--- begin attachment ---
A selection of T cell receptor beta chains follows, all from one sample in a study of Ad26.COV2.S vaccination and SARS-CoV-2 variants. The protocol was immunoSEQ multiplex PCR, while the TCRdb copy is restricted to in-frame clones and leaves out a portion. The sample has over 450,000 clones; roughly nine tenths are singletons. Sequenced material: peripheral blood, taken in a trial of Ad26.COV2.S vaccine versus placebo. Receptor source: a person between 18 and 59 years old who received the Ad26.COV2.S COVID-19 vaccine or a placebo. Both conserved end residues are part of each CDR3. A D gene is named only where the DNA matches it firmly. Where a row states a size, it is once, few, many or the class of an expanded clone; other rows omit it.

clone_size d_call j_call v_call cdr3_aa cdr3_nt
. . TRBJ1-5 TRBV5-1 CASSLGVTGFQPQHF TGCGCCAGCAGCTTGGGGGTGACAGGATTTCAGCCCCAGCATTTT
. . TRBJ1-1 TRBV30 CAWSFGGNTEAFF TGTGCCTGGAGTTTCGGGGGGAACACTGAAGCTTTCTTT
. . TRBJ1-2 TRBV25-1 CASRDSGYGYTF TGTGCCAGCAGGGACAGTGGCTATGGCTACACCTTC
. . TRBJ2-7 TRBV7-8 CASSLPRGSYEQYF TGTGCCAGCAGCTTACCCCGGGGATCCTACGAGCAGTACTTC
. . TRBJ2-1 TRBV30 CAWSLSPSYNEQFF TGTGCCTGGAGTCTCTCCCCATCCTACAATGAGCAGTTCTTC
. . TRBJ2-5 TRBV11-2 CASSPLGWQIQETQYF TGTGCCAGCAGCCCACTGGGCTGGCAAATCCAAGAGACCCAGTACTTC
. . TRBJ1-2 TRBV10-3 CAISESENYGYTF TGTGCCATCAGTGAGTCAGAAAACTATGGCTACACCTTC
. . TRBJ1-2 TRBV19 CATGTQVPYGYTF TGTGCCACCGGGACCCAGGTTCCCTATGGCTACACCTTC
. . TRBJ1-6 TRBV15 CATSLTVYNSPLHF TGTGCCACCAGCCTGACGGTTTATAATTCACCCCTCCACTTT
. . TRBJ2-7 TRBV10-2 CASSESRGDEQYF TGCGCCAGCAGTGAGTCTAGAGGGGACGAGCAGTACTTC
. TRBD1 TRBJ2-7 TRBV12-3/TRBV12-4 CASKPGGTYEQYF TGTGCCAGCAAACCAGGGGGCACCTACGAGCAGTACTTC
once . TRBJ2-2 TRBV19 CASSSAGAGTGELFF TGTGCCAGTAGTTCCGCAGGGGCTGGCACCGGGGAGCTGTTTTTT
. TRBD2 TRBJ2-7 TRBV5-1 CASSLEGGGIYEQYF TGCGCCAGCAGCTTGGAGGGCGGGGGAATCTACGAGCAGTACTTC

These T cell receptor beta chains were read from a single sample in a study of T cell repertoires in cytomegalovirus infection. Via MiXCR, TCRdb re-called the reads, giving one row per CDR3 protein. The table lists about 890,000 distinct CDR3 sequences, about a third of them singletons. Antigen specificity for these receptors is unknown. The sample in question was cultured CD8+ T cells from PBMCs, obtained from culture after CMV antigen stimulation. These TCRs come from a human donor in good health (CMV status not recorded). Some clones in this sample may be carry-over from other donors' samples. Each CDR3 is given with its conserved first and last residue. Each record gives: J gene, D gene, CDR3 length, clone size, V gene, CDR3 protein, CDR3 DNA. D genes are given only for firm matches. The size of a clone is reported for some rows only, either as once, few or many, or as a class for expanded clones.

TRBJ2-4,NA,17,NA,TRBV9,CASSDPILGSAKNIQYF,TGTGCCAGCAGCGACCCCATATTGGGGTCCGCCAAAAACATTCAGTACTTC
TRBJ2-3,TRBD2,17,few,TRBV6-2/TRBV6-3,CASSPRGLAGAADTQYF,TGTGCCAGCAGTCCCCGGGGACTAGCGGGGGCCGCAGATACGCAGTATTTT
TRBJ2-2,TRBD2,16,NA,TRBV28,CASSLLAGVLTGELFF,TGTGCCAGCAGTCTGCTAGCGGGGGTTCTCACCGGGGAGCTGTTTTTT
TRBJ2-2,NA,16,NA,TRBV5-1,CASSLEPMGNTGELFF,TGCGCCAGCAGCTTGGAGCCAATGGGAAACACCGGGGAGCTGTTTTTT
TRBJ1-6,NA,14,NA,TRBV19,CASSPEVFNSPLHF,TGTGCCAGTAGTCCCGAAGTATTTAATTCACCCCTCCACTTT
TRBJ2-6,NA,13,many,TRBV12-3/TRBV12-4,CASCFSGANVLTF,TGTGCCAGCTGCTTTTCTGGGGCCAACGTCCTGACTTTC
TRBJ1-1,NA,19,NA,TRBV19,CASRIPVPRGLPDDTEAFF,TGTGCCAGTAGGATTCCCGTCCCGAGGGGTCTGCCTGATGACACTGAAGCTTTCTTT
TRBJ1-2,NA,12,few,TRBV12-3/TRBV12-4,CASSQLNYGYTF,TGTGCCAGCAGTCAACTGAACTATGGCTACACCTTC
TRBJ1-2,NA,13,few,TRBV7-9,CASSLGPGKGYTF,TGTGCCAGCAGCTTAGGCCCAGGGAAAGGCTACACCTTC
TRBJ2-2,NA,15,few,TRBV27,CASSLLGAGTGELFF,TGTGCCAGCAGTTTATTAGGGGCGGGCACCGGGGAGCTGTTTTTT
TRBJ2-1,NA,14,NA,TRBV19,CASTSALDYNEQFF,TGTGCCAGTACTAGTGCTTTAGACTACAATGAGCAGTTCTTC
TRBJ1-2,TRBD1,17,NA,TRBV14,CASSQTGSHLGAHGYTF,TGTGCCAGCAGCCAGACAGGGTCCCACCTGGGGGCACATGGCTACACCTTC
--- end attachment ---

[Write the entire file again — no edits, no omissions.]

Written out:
A selection of T cell receptor beta chains follows, all from one sample in a study of Ad26.COV2.S vaccination and SARS-CoV-2 variants. The protocol was immunoSEQ multiplex PCR, while the TCRdb copy is restricted to in-frame clones and leaves out a portion. The sample has over 450,000 clones; roughly nine tenths are singletons. Sequenced material: peripheral blood, taken in a trial of Ad26.COV2.S vaccine versus placebo. Receptor source: a person between 18 and 59 years old who received the Ad26.COV2.S COVID-19 vaccine or a placebo. Both conserved end residues are part of each CDR3. A D gene is named only where the DNA matches it firmly. Where a row states a size, it is once, few, many or the class of an expanded clone; other rows omit it.

clone_size d_call j_call v_call cdr3_aa cdr3_nt
. . TRBJ1-5 TRBV5-1 CASSLGVTGFQPQHF TGCGCCAGCAGCTTGGGGGTGACAGGATTTCAGCCCCAGCATTTT
. . TRBJ1-1 TRBV30 CAWSFGGNTEAFF TGTGCCTGGAGTTTCGGGGGGAACACTGAAGCTTTCTTT
. . TRBJ1-2 TRBV25-1 CASRDSGYGYTF TGTGCCAGCAGGGACAGTGGCTATGGCTACACCTTC
. . TRBJ2-7 TRBV7-8 CASSLPRGSYEQYF TGTGCCAGCAGCTTACCCCGGGGATCCTACGAGCAGTACTTC
. . TRBJ2-1 TRBV30 CAWSLSPSYNEQFF TGTGCCTGGAGTCTCTCCCCATCCTACAATGAGCAGTTCTTC
. . TRBJ2-5 TRBV11-2 CASSPLGWQIQETQYF TGTGCCAGCAGCCCACTGGGCTGGCAAATCCAAGAGACCCAGTACTTC
. . TRBJ1-2 TRBV10-3 CAISESENYGYTF TGTGCCATCAGTGAGTCAGAAAACTATGGCTACACCTTC
. . TRBJ1-2 TRBV19 CATGTQVPYGYTF TGTGCCACCGGGACCCAGGTTCCCTATGGCTACACCTTC
. . TRBJ1-6 TRBV15 CATSLTVYNSPLHF TGTGCCACCAGCCTGACGGTTTATAATTCACCCCTCCACTTT
. . TRBJ2-7 TRBV10-2 CASSESRGDEQYF TGCGCCAGCAGTGAGTCTAGAGGGGACGAGCAGTACTTC
. TRBD1 TRBJ2-7 TRBV12-3/TRBV12-4 CASKPGGTYEQYF TGTGCCAGCAAACCAGGGGGCACCTACGAGCAGTACTTC
once . TRBJ2-2 TRBV19 CASSSAGAGTGELFF TGTGCCAGTAGTTCCGCAGGGGCTGGCACCGGGGAGCTGTTTTTT
. TRBD2 TRBJ2-7 TRBV5-1 CASSLEGGGIYEQYF TGCGCCAGCAGCTTGGAGGGCGGGGGAATCTACGAGCAGTACTTC

These T cell receptor beta chains were read from a single sample in a study of T cell repertoires in cytomegalovirus infection. Via MiXCR, TCRdb re-called the reads, giving one row per CDR3 protein. The table lists about 890,000 distinct CDR3 sequences, about a third of them singletons. Antigen specificity for these receptors is unknown. The sample in question was cultured CD8+ T cells from PBMCs, obtained from culture after CMV antigen stimulation. These TCRs come from a human donor in good health (CMV status not recorded). Some clones in this sample may be carry-over from other donors' samples. Each CDR3 is given with its conserved first and last residue. Each record gives: J gene, D gene, CDR3 length, clone size, V gene, CDR3 protein, CDR3 DNA. D genes are given only for firm matches. The size of a clone is reported for some rows only, either as once, few or many, or as a class for expanded clones.

TRBJ2-4,NA,17,NA,TRBV9,CASSDPILGSAKNIQYF,TGTGCCAGCAGCGACCCCATATTGGGGTCCGCCAAAAACATTCAGTACTTC
TRBJ2-3,TRBD2,17,few,TRBV6-2/TRBV6-3,CASSPRGLAGAADTQYF,TGTGCCAGCAGTCCCCGGGGACTAGCGGGGGCCGCAGATACGCAGTATTTT
TRBJ2-2,TRBD2,16,NA,TRBV28,CASSLLAGVLTGELFF,TGTGCCAGCAGTCTGCTAGCGGGGGTTCTCACCGGGGAGCTGTTTTTT
TRBJ2-2,NA,16,NA,TRBV5-1,CASSLEPMGNTGELFF,TGCGCCAGCAGCTTGGAGCCAATGGGAAACACCGGGGAGCTGTTTTTT
TRBJ1-6,NA,14,NA,TRBV19,CASSPEVFNSPLHF,TGTGCCAGTAGTCCCGAAGTATTTAATTCACCCCTCCACTTT
TRBJ2-6,NA,13,many,TRBV12-3/TRBV12-4,CASCFSGANVLTF,TGTGCCAGCTGCTTTTCTGGGGCCAACGTCCTGACTTTC
TRBJ1-1,NA,19,NA,TRBV19,CASRIPVPRGLPDDTEAFF,TGTGCCAGTAGGATTCCCGTCCCGAGGGGTCTGCCTGATGACACTGAAGCTTTCTTT
TRBJ1-2,NA,12,few,TRBV12-3/TRBV12-4,CASSQLNYGYTF,TGTGCCAGCAGTCAACTGAACTATGGCTACACCTTC
TRBJ1-2,NA,13,few,TRBV7-9,CASSLGPGKGYTF,TGTGCCAGCAGCTTAGGCCCAGGGAAAGGCTACACCTTC
TRBJ2-2,NA,15,few,TRBV27,CASSLLGAGTGELFF,TGTGCCAGCAGTTTATTAGGGGCGGGCACCGGGGAGCTGTTTTTT
TRBJ2-1,NA,14,NA,TRBV19,CASTSALDYNEQFF,TGTGCCAGTACTAGTGCTTTAGACTACAATGAGCAGTTCTTC
TRBJ1-2,TRBD1,17,NA,TRBV14,CASSQTGSHLGAHGYTF,TGTGCCAGCAGCCAGACAGGGTCCCACCTGGGGGCACATGGCTACACCTTC